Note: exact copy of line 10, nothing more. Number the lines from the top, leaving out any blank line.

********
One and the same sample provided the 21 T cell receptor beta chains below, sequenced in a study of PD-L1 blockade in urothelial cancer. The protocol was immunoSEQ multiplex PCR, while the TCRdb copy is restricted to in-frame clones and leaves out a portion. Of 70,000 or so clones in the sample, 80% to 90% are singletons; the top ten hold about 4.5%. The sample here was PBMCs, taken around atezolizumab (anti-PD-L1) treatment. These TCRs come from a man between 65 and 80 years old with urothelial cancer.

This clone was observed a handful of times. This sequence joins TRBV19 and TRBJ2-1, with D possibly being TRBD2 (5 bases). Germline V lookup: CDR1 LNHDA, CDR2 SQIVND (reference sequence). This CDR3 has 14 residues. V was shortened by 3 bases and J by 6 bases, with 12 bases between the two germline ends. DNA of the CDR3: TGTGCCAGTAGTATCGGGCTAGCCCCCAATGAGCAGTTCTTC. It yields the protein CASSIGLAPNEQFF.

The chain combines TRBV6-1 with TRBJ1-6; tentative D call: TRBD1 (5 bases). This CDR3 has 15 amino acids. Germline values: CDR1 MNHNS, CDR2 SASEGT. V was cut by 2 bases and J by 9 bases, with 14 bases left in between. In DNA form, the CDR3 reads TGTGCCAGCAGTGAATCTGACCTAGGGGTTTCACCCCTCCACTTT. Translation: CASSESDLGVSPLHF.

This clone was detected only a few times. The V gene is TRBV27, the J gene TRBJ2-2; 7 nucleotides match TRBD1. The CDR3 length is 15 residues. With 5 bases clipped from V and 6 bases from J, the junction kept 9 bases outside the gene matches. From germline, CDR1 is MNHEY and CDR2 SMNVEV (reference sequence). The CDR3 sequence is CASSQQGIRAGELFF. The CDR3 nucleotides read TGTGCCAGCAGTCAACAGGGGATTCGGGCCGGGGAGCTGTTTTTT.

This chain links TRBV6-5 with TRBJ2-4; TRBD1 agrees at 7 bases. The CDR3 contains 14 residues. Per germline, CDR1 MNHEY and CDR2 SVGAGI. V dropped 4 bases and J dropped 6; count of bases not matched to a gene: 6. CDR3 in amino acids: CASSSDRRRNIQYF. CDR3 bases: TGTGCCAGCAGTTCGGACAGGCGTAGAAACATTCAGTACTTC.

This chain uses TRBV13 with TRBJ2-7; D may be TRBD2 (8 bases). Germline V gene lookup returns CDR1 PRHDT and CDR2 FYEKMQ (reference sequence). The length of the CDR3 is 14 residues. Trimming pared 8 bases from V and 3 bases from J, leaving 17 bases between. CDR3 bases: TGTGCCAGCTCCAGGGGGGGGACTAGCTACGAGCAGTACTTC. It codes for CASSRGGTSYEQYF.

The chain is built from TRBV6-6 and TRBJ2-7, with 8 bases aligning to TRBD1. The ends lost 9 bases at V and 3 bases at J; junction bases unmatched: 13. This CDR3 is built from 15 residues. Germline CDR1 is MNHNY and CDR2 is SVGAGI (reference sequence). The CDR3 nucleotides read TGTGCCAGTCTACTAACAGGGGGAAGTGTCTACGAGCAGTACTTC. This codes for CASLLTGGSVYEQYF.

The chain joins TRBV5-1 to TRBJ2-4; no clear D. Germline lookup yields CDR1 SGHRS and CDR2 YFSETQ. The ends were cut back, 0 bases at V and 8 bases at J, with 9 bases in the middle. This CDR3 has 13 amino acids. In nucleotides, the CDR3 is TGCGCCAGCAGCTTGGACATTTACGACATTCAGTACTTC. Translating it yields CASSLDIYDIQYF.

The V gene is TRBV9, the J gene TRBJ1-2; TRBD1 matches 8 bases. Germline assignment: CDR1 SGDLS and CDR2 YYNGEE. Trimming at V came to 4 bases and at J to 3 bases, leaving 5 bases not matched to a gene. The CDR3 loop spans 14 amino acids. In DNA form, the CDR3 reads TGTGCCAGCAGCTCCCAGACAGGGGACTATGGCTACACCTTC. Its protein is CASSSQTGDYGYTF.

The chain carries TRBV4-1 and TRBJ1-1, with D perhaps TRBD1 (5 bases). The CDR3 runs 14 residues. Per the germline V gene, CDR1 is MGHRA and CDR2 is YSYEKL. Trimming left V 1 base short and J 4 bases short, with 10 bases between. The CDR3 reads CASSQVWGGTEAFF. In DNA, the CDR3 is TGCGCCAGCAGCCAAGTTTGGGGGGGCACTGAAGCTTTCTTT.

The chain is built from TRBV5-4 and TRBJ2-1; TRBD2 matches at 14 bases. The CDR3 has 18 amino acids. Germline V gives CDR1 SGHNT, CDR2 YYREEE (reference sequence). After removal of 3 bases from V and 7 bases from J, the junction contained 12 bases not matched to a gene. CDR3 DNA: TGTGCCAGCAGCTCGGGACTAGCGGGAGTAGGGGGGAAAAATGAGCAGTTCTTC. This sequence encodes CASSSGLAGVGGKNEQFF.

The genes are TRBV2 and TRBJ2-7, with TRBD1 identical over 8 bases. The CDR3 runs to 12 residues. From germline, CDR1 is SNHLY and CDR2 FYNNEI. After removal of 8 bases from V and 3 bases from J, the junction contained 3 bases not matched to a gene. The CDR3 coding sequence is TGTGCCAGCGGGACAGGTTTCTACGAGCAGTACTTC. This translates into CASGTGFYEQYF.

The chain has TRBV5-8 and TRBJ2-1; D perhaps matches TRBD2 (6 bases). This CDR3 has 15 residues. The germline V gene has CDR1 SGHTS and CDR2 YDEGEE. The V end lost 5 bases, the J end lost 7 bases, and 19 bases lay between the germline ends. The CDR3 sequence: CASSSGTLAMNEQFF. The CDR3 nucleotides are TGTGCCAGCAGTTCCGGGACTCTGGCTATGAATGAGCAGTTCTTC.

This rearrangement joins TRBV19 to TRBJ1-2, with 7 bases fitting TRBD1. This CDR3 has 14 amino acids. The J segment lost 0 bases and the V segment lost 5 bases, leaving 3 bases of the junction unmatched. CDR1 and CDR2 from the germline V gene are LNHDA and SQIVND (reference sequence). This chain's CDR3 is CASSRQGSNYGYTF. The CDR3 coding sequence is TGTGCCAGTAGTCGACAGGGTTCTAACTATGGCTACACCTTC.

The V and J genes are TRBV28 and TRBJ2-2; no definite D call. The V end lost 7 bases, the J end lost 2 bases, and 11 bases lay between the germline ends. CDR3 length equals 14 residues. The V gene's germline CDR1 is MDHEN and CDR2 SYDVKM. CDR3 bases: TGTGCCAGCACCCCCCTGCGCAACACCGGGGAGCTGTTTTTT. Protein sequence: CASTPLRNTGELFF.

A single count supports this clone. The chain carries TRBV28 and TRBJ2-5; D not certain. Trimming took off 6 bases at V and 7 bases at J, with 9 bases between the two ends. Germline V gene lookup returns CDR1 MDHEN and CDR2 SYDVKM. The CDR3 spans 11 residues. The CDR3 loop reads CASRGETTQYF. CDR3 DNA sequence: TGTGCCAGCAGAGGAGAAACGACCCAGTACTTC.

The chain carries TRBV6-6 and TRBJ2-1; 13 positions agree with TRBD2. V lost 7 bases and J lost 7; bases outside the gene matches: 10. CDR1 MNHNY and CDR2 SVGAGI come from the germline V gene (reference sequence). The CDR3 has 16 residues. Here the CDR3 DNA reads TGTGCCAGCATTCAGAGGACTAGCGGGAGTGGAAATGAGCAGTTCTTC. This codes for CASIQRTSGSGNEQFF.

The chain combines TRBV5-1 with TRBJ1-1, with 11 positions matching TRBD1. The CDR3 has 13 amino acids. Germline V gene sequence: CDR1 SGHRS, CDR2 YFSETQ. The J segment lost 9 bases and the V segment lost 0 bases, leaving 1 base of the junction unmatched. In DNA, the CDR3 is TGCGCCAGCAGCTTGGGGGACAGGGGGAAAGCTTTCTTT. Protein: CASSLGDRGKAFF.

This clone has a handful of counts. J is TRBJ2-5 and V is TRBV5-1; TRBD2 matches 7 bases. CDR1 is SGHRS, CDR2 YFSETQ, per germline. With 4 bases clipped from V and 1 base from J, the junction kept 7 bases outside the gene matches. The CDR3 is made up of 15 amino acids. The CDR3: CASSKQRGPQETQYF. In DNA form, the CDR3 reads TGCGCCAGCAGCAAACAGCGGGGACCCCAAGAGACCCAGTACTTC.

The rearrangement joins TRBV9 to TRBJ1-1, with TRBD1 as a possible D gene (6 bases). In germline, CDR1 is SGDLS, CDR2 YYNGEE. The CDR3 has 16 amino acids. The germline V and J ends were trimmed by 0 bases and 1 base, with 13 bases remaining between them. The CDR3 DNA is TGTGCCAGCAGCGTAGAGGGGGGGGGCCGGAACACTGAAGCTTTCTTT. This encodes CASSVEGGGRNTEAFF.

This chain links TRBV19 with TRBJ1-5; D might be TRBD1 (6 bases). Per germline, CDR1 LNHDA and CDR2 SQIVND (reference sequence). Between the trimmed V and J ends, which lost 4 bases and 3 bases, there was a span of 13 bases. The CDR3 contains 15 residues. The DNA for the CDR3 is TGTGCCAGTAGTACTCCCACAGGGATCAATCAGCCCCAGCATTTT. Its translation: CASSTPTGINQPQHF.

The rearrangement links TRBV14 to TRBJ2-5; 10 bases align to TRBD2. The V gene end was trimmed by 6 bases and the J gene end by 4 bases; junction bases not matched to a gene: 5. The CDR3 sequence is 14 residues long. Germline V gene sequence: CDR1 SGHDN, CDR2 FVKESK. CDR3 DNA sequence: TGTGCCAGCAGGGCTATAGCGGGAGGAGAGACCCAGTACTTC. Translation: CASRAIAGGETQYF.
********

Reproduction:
The chain carries TRBV4-1 and TRBJ1-1, with D perhaps TRBD1 (5 bases). The CDR3 runs 14 residues. Per the germline V gene, CDR1 is MGHRA and CDR2 is YSYEKL. Trimming left V 1 base short and J 4 bases short, with 10 bases between. The CDR3 reads CASSQVWGGTEAFF. In DNA, the CDR3 is TGCGCCAGCAGCCAAGTTTGGGGGGGCACTGAAGCTTTCTTT.